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Health halo, evolving tastes spur demand for seafood

Salmon

Government dietary recommendations, well-documented health benefits and healthier preparation methods are creating a stronger appetite for fish and shellfish in restaurants. Health-conscious diners are turning to seafood as a better-for-you alternative to beef, pork and chicken.

Data confirms that a desire to eat healthier is having the biggest influence on rising consumption of seafood. In Technomic’s 2015 Center of the Plate: Seafood & Vegetarian Consumer Trend Report, 72% of consumers who said they were eating fish more frequently agreed with the statement, “I am trying to eat healthier and seafood is healthier.” Half of that same group said they were replacing meat with seafood. Better availability of seafood options also factored in for about a third of the surveyed group.

Millennials, Gen Xers and women are most likely to believe that seafood is healthier than other animal protein alternatives. Overall, 58% consider it healthier than beef or pork, while 46% deem it a better choice than chicken or turkey, according to Technomic.

Health concerns aren’t the only factor driving seafood orders, however. More than two-thirds of consumers in Technomic’s study said they opt for fish “just because I like seafood,” and half said craving for a specific seafood item prompted the order. Healthy eating habits ran a close third at just less than half. The desire to “try something different” is behind many seafood orders as well.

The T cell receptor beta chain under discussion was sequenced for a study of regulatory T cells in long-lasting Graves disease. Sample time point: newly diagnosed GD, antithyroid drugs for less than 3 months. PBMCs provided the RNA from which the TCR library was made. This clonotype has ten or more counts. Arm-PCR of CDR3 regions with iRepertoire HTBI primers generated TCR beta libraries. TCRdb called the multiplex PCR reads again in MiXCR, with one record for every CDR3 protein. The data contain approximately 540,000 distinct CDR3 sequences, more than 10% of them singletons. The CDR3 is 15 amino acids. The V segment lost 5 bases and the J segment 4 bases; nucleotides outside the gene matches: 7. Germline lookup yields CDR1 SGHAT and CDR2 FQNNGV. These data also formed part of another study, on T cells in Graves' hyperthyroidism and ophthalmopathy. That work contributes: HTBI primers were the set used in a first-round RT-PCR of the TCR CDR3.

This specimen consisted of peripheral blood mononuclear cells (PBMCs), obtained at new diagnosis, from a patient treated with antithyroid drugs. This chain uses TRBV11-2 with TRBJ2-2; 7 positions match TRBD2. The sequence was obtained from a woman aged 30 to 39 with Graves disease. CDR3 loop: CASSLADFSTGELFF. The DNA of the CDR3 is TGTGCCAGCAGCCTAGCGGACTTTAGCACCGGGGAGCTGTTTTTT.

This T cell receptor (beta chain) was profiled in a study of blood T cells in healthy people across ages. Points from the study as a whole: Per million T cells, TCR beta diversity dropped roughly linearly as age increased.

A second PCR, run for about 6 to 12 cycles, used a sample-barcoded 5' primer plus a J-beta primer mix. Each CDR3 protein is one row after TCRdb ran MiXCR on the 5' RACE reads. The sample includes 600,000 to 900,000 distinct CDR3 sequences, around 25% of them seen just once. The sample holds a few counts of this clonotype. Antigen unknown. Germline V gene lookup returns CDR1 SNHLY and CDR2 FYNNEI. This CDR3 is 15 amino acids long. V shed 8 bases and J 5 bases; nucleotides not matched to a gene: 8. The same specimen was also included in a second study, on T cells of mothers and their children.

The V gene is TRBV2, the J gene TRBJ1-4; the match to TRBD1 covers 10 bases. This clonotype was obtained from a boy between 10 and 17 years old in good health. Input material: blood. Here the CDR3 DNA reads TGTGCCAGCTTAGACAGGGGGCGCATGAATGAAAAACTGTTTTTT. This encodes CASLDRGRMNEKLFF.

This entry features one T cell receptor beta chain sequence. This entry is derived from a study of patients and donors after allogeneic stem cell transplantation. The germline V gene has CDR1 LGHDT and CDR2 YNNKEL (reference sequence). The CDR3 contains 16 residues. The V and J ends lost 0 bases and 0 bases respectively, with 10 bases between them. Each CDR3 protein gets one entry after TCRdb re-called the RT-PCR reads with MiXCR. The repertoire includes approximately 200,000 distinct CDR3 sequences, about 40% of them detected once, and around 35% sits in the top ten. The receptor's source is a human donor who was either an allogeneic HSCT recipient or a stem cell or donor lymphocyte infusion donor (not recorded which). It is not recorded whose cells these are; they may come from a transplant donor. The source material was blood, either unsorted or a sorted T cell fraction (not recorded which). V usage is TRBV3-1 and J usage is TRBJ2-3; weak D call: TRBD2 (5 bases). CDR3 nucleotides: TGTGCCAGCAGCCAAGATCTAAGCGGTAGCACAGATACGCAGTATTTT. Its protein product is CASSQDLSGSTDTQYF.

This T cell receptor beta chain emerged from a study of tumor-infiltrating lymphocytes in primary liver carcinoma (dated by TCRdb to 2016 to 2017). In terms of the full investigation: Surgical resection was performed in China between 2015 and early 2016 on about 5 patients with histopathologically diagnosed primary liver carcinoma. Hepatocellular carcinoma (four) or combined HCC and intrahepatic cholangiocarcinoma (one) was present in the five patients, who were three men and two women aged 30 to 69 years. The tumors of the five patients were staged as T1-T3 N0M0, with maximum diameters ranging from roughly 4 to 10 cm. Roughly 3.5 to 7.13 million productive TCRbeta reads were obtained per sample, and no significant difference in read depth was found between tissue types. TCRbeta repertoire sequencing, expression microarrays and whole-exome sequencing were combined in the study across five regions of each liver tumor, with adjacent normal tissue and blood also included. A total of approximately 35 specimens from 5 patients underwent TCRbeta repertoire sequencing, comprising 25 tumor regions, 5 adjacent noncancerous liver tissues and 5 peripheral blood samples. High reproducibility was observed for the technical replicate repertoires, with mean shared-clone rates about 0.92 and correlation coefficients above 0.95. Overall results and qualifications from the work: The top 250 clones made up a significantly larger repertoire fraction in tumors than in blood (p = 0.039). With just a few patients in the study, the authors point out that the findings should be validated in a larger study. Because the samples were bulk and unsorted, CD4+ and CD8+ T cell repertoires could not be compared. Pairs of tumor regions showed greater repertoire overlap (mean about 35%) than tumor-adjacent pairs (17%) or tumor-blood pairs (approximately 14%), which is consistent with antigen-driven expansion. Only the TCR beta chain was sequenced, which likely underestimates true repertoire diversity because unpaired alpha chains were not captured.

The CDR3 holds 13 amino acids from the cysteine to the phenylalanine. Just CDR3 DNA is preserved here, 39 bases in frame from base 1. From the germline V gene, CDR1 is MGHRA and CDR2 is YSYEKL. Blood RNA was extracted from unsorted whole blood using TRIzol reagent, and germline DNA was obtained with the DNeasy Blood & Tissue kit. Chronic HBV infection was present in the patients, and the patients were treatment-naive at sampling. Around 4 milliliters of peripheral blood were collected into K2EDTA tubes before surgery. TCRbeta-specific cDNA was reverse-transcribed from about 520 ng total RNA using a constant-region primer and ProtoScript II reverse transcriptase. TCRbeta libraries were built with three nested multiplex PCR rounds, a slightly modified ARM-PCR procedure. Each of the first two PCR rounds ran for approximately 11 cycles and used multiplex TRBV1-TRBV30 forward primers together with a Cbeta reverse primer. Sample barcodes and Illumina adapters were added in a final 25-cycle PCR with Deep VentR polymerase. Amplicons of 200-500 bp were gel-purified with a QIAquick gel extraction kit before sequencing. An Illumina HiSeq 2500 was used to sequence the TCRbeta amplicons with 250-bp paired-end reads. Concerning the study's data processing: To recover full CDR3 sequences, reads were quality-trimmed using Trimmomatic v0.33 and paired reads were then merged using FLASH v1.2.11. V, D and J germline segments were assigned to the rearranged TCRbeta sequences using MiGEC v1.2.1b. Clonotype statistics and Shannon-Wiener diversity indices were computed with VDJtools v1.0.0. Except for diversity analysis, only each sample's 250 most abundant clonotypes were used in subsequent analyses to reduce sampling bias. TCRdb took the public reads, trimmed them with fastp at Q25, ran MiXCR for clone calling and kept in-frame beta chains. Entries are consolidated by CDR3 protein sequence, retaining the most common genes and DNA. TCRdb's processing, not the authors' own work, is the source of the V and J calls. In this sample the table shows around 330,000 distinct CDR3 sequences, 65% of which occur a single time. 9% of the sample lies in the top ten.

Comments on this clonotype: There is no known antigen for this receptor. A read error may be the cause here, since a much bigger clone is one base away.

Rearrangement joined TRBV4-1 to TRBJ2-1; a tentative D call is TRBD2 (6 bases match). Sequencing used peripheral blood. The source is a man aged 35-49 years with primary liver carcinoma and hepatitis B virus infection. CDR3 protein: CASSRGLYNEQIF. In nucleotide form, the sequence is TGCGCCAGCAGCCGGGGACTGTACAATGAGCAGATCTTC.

The spread of poke restaurant concepts across the United States in the past several years is very likely attracting the attention of diners looking to try something different. Poke—a Hawaiian specialty typically incorporating diced fresh raw tuna, salmon or other fish, served in a bowl over grains and mixed with edamame, avocado, seaweed and other garnishes and a dressing—taps into a handful of consumer preferences, including clean eating, fresh ingredients, customization, gluten-free, low-carb, protein-rich, unique flavors and more. It’s an affordable and highly portable meal.

More traditional seafood preparations star on menus across the board. At Seasons 52, Darden’s calorie-conscious concept, entrees on the “Sea” section outnumber the “Pasture” section of the menu. Selections include wood-grilled tuna, sauteed shrimp with grits, cedar-plank-roasted salmon, Asian-glazed Chilean sea bass, caramelized grilled sea scallops, wood-grilled boneless rainbow trout and wild Alaska Copper River salmon. Seasons 52 also serves a lobster and fresh mozzarella flatbread, lump crab cake, roasted shrimp and spinach stuffed mushrooms, shrimp scampi skillet, ahi tuna tartare, a sesame grilled salmon salad and a mahi tuna crunch salad.

You know seafood demand has hit the mainstream when a chain such as Red Robin—which built its reputation on burgers—offers more than a token seafood selection. Options in the concept’s “Sea-Worthy Favorites” section include a Citrus Harissa Salmon sandwich, made with a pan-seared and slightly blackened salmon filet; Sear-ious Salmon, pan-seared and served with bottomless broccoli and cole slaw; Arctic Cod Fish & Chips; a Crispy Arctic Cod Burger; and Clamdigger’s Clam Chowder.

Similarly, James Beard award-winning Chef Chris Shepherd announced a major overhaul of the menu at his acclaimed restaurant Underbelly, which has built its reputation around whole-animal butchery. Relying so heavily on beef cramped the kitchen’s creativity, Shepherd said; going forward, he is focusing on Southern-style seafood and vegetables. The new menu includes items marinated, grilled, seared, fried and in other preparation styles, and a wide variety of species.

This post is sponsored by High Liner Foods

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